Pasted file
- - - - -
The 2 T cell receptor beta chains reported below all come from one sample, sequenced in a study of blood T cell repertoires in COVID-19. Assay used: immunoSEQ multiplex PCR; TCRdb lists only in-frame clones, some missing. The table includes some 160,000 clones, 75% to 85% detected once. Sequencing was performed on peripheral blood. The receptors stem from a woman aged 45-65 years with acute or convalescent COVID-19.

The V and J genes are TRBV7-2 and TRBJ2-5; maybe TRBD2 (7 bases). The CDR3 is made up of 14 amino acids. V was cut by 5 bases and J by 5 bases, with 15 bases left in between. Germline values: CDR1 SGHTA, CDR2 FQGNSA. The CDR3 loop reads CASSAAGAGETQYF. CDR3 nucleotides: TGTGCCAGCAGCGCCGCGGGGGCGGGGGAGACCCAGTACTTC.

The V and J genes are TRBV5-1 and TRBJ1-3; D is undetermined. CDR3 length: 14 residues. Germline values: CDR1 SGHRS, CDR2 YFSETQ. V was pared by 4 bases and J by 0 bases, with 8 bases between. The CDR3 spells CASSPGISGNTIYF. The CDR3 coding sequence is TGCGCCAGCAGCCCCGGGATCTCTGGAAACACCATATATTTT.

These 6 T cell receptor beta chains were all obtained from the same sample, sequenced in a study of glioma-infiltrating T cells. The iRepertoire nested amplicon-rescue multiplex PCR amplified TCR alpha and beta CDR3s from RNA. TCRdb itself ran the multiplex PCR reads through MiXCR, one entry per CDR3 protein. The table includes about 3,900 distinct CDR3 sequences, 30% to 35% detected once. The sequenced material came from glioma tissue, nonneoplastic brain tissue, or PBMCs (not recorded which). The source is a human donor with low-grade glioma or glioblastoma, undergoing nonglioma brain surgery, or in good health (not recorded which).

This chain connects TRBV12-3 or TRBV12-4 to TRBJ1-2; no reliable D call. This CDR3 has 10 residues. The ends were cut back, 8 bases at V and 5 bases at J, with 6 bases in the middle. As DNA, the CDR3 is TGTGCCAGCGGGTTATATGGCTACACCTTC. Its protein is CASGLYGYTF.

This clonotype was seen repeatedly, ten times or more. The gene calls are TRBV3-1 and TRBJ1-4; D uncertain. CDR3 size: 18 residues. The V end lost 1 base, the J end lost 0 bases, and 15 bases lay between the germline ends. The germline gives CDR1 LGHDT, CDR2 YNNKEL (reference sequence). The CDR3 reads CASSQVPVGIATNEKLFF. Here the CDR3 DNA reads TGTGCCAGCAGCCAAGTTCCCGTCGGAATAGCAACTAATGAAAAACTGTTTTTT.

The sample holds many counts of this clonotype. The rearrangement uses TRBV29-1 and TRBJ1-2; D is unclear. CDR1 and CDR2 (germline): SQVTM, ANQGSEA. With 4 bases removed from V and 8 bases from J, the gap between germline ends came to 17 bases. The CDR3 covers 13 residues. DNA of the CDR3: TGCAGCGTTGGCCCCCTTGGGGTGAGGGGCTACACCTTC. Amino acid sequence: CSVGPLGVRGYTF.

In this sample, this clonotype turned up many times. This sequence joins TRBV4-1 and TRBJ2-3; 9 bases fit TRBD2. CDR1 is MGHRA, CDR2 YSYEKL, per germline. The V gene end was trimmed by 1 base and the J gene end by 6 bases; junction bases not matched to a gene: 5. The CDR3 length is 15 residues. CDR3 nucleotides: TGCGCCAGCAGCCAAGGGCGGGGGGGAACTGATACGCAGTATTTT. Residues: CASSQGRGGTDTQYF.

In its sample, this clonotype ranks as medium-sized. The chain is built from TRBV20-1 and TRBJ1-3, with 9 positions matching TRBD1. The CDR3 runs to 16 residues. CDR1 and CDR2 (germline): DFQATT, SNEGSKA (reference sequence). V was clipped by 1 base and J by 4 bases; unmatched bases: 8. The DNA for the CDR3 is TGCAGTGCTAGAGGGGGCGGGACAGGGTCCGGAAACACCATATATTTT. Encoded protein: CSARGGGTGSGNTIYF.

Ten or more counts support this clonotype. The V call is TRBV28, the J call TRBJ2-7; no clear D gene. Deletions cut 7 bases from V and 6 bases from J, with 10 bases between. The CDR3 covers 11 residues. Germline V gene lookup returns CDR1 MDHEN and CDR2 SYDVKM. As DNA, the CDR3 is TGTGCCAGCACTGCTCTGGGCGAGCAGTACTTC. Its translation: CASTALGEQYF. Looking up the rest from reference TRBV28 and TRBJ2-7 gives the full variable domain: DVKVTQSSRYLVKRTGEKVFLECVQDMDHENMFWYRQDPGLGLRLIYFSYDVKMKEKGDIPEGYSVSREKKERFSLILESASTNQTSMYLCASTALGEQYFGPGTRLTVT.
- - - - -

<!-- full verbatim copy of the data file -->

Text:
The 2 T cell receptor beta chains reported below all come from one sample, sequenced in a study of blood T cell repertoires in COVID-19. Assay used: immunoSEQ multiplex PCR; TCRdb lists only in-frame clones, some missing. The table includes some 160,000 clones, 75% to 85% detected once. Sequencing was performed on peripheral blood. The receptors stem from a woman aged 45-65 years with acute or convalescent COVID-19.

The V and J genes are TRBV7-2 and TRBJ2-5; maybe TRBD2 (7 bases). The CDR3 is made up of 14 amino acids. V was cut by 5 bases and J by 5 bases, with 15 bases left in between. Germline values: CDR1 SGHTA, CDR2 FQGNSA. The CDR3 loop reads CASSAAGAGETQYF. CDR3 nucleotides: TGTGCCAGCAGCGCCGCGGGGGCGGGGGAGACCCAGTACTTC.

The V and J genes are TRBV5-1 and TRBJ1-3; D is undetermined. CDR3 length: 14 residues. Germline values: CDR1 SGHRS, CDR2 YFSETQ. V was pared by 4 bases and J by 0 bases, with 8 bases between. The CDR3 spells CASSPGISGNTIYF. The CDR3 coding sequence is TGCGCCAGCAGCCCCGGGATCTCTGGAAACACCATATATTTT.

These 6 T cell receptor beta chains were all obtained from the same sample, sequenced in a study of glioma-infiltrating T cells. The iRepertoire nested amplicon-rescue multiplex PCR amplified TCR alpha and beta CDR3s from RNA. TCRdb itself ran the multiplex PCR reads through MiXCR, one entry per CDR3 protein. The table includes about 3,900 distinct CDR3 sequences, 30% to 35% detected once. The sequenced material came from glioma tissue, nonneoplastic brain tissue, or PBMCs (not recorded which). The source is a human donor with low-grade glioma or glioblastoma, undergoing nonglioma brain surgery, or in good health (not recorded which).

This chain connects TRBV12-3 or TRBV12-4 to TRBJ1-2; no reliable D call. This CDR3 has 10 residues. The ends were cut back, 8 bases at V and 5 bases at J, with 6 bases in the middle. As DNA, the CDR3 is TGTGCCAGCGGGTTATATGGCTACACCTTC. Its protein is CASGLYGYTF.

This clonotype was seen repeatedly, ten times or more. The gene calls are TRBV3-1 and TRBJ1-4; D uncertain. CDR3 size: 18 residues. The V end lost 1 base, the J end lost 0 bases, and 15 bases lay between the germline ends. The germline gives CDR1 LGHDT, CDR2 YNNKEL (reference sequence). The CDR3 reads CASSQVPVGIATNEKLFF. Here the CDR3 DNA reads TGTGCCAGCAGCCAAGTTCCCGTCGGAATAGCAACTAATGAAAAACTGTTTTTT.

The sample holds many counts of this clonotype. The rearrangement uses TRBV29-1 and TRBJ1-2; D is unclear. CDR1 and CDR2 (germline): SQVTM, ANQGSEA. With 4 bases removed from V and 8 bases from J, the gap between germline ends came to 17 bases. The CDR3 covers 13 residues. DNA of the CDR3: TGCAGCGTTGGCCCCCTTGGGGTGAGGGGCTACACCTTC. Amino acid sequence: CSVGPLGVRGYTF.

In this sample, this clonotype turned up many times. This sequence joins TRBV4-1 and TRBJ2-3; 9 bases fit TRBD2. CDR1 is MGHRA, CDR2 YSYEKL, per germline. The V gene end was trimmed by 1 base and the J gene end by 6 bases; junction bases not matched to a gene: 5. The CDR3 length is 15 residues. CDR3 nucleotides: TGCGCCAGCAGCCAAGGGCGGGGGGGAACTGATACGCAGTATTTT. Residues: CASSQGRGGTDTQYF.

In its sample, this clonotype ranks as medium-sized. The chain is built from TRBV20-1 and TRBJ1-3, with 9 positions matching TRBD1. The CDR3 runs to 16 residues. CDR1 and CDR2 (germline): DFQATT, SNEGSKA (reference sequence). V was clipped by 1 base and J by 4 bases; unmatched bases: 8. The DNA for the CDR3 is TGCAGTGCTAGAGGGGGCGGGACAGGGTCCGGAAACACCATATATTTT. Encoded protein: CSARGGGTGSGNTIYF.

Ten or more counts support this clonotype. The V call is TRBV28, the J call TRBJ2-7; no clear D gene. Deletions cut 7 bases from V and 6 bases from J, with 10 bases between. The CDR3 covers 11 residues. Germline V gene lookup returns CDR1 MDHEN and CDR2 SYDVKM. As DNA, the CDR3 is TGTGCCAGCACTGCTCTGGGCGAGCAGTACTTC. Its translation: CASTALGEQYF. Looking up the rest from reference TRBV28 and TRBJ2-7 gives the full variable domain: DVKVTQSSRYLVKRTGEKVFLECVQDMDHENMFWYRQDPGLGLRLIYFSYDVKMKEKGDIPEGYSVSREKKERFSLILESASTNQTSMYLCASTALGEQYFGPGTRLTVT.